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Our Story

Ryan and I (Lisa) met in 2010 at a charity function for The Boys & Girls Club of America. I saw him from across the room and that was pretty much it for me. When you see him ask him to tell his side of the story. It’s funny. We’ve been married for almost 10 years and have two awesome little boys. They’re the reason Rufus & Bea exist.

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“When we were hoping to have our first
child in 2017, Ryan wrote a song to
welcome a baby into the world.”

“When we were hoping to have our first child in 2017, Ryan wrote a song to welcome a baby into the world.”

Okay, so Ryan makes up songs all the time. They can be about anything… toast, grass, toilet paper, you name it! He’s been this way since we met in 2010. When we were hoping to have our first child in 2017, Ryan wrote a song to welcome a baby into the world (Beautiful Day to Be Alive). This song was very different than the song about toast. No knock against toast. This one had a beginning, middle and end and we found ourselves singing it all the time. Then after our first son was born Ryan started writing songs about feelings, and trying and failing, and bananas. Thinking he was writing these songs for our son, we both noticed these are themes and ideas we never stop needing to hear no matter what our age. Maybe not the bananas one, but you get it. We thought it would be fun to make up characters (hello Rufus & Bea) who go on adventures and grow with a little help from some musical friends.

One day our son, Alden, and I were baking a pie (not a usual thing) and the crust was giving us some major trouble. We were getting frustrated and Alden looked at me, put his hand on my shoulder and sang the line, “It’s Gonna Work Out”. A little ditty Ryan sang all the time while he was cooking, or working, or picking up after a very large golden retriever. And now our son was not only using it to process his own frustration, but he was offering it to me to help me process my own. That was the moment we realized that music has always been one of the most powerful tools to help regulate the emotions of babies, children AND adults. We had all these songs and stories we were actively utilizing in our home and we wondered if other children and families might benefit from hearing these songs and stories. So we formed a duo (Tiny Prime), recorded an album, wrote the stories, and here we are!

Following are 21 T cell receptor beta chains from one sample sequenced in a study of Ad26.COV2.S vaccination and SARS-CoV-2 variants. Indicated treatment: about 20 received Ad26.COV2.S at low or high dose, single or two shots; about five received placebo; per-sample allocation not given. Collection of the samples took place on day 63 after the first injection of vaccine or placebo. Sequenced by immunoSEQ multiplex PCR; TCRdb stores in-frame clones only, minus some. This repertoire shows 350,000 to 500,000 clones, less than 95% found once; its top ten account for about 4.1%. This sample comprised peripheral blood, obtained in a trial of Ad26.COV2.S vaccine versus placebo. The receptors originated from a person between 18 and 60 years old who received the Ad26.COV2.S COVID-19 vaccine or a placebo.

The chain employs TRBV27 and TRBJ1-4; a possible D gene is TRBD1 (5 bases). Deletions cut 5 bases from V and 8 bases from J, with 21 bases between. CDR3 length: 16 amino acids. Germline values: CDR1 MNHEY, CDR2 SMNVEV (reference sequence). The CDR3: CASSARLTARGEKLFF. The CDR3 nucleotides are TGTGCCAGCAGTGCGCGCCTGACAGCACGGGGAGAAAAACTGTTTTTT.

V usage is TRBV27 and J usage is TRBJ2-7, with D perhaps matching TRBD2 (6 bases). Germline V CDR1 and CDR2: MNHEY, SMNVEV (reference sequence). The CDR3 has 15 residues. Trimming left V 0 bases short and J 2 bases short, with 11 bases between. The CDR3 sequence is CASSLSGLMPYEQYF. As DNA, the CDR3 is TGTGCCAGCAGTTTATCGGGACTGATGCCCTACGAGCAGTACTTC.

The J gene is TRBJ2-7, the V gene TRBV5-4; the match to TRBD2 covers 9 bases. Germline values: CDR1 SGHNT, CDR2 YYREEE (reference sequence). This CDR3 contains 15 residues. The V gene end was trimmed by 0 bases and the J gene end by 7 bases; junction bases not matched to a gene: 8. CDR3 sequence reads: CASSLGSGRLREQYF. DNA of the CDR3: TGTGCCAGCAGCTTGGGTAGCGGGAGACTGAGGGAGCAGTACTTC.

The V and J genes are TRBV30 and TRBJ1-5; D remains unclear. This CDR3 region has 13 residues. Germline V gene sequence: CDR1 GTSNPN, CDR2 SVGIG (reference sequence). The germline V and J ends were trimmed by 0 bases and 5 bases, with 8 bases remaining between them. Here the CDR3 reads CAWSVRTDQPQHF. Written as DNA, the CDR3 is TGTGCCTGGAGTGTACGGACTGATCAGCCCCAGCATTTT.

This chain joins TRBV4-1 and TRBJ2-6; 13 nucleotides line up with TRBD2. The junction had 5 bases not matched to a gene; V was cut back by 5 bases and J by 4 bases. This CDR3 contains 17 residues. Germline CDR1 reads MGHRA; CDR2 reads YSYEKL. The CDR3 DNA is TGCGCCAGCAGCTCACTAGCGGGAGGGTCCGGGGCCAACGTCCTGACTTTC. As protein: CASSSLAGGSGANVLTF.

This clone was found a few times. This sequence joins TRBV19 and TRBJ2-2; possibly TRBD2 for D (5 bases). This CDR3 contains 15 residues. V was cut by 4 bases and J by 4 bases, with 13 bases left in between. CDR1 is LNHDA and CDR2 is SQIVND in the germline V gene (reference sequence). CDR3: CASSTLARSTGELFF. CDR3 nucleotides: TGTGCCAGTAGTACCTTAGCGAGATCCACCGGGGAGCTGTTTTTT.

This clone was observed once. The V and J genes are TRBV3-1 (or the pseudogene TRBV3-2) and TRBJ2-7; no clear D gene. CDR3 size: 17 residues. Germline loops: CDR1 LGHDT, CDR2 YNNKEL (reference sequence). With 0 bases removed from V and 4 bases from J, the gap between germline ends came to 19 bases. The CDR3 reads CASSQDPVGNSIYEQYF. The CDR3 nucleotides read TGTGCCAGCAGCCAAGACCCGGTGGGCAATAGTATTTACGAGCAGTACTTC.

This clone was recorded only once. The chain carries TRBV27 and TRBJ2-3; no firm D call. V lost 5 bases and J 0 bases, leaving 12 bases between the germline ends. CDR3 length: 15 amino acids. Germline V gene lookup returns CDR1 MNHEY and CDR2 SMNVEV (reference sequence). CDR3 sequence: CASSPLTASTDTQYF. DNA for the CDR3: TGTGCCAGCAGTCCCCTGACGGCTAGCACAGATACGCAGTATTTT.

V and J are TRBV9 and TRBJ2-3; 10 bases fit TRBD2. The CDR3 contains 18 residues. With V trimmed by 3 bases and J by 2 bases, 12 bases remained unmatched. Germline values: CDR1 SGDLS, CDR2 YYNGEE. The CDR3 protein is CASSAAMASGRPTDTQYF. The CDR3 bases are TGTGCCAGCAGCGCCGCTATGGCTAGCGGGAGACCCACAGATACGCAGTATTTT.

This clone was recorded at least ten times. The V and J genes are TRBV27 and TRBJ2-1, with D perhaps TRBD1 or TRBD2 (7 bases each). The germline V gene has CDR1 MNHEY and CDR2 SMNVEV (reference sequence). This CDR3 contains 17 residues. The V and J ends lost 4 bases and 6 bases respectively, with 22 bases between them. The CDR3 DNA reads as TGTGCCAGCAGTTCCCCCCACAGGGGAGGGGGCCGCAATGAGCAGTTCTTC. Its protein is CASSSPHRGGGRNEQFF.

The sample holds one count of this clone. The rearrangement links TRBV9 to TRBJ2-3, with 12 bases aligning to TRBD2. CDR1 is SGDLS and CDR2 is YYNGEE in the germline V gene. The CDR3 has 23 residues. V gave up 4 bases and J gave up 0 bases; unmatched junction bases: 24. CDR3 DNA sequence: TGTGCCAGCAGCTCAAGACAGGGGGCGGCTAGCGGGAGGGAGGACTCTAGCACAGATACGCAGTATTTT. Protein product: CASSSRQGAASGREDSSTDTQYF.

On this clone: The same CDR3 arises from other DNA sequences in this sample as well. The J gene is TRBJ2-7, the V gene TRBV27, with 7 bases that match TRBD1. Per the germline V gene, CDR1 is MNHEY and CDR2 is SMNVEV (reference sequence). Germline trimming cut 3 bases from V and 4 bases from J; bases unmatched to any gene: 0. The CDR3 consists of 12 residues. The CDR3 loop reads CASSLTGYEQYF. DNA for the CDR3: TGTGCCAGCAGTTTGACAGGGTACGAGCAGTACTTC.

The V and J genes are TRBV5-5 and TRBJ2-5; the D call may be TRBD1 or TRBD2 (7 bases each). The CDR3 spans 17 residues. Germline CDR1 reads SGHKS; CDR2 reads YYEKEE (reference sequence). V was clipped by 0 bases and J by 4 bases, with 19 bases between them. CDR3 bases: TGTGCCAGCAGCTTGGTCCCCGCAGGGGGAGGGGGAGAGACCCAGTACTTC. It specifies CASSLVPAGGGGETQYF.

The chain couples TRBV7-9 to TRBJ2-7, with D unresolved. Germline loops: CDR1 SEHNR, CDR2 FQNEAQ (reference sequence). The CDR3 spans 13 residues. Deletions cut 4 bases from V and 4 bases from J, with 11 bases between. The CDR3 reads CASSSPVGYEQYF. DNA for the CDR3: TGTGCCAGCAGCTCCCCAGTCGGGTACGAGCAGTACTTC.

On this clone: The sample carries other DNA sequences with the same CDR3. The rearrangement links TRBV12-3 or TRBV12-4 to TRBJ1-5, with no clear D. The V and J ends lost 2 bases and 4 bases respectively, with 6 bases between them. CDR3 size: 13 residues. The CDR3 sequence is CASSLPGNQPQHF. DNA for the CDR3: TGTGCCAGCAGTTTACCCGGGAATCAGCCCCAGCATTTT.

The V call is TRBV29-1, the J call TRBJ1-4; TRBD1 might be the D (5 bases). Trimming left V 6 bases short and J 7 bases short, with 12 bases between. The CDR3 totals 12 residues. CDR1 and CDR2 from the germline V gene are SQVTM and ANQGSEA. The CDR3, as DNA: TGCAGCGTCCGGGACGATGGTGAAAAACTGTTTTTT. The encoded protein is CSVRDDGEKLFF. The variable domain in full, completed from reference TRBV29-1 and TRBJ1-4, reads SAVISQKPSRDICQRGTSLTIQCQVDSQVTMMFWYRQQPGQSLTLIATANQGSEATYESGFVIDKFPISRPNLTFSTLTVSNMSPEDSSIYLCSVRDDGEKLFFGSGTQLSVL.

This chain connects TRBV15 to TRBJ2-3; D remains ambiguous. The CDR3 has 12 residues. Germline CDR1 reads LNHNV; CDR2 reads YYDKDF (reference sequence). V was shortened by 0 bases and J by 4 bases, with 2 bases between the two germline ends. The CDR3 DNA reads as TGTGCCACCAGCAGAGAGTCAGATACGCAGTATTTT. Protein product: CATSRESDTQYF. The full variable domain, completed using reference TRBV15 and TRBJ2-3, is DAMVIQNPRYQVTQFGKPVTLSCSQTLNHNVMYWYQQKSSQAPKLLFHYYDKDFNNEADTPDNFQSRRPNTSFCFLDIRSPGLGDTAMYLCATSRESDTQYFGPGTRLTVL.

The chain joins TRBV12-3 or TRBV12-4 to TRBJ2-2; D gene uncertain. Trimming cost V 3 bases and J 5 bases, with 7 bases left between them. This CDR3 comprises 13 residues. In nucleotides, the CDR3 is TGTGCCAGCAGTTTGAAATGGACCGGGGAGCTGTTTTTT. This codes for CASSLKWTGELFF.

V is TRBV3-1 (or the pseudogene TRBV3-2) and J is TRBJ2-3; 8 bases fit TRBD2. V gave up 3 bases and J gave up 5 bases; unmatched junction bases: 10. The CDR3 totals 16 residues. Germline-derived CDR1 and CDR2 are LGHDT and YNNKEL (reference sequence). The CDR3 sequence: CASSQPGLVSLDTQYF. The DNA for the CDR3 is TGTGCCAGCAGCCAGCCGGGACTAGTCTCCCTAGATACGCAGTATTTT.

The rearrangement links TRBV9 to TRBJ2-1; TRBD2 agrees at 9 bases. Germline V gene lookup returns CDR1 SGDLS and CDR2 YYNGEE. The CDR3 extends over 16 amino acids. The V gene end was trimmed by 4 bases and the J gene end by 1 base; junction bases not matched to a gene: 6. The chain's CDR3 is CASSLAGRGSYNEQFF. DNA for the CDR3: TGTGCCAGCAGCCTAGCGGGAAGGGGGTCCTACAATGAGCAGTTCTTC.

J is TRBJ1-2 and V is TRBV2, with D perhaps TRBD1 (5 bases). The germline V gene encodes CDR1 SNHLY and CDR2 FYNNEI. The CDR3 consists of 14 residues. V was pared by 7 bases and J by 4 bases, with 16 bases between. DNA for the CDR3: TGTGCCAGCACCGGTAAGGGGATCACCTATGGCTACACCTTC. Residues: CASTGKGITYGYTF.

We’re glad you’re here. And for whatever is currently on your mind please remember… It’s Gonna Work Out.

With love,

Waaait a second… (Ryan here)... and this page is titled “Our Story”, so I think there are a select few tidbits worth adding to paint a more complete picture. I’ll be quick...

First, yes, I do indeed have a habit of writing silly songs. (And yes, imho they’re all bangers.) But what really merits mention here is the environment of music Lisa encouraged in our home from day one. Yes, she’s got an incredible gift for singing, which is something I and the boys have been so grateful to experience. But even when she’s not singing, she has always intentionally filled our home with uplifting music. That’s a big part of the reason I’ve felt comfortable to sing silly songs, thanks to her encouragement. Which brings me to my second point… singing for non-singers.

As new parents we started doing a lot of research on bonding and through that learned how much children love the sound of their parents singing voice, no matter how “bad” the parent might think they sound. Unfortunately contemporary society has somehow convinced many of us that to sing you need to sound perfect. But that couldn’t be farther from the truth. So another big part of our story has been the role Lisa played simply encouraging me to sing, even if I don’t think I sound like Ed Sheeran. I think that’s something many parents could benefit from, especially dads. It’s a brave act to be vulnerable enough to sing, and the reward is building deeper connection with your kids.

The last thing I’d like to touch on are all the remarkable lessons I’ve learned about parenting just by watching my wife. Like so many remarkable mothers, she has a natural intuition for loving, listening to, and being present for our boys. I remember one moment very early on in our parenting journey where she let me know how important it is that we treat the simple everyday things they communicate to us with real importance, “because those things truly are important to them, and if we don’t honor that now we cannot expect them to want to share their most personal ideas and feelings with us as they grow older”. That really hit me. And it was just one of the myriad beautiful insights I’ve gained watching Lisa just do her thing with our sons.

I could go on, but for now this will suffice. Thank you for reading. We hope to learn your story too.

With love,

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© Rufus & Bea 2023

© Rufus & Bea 2023


To: Rufus & Bea

On a low hanging branch of an ancient oak

Just above a fragrant patch of wildflowers

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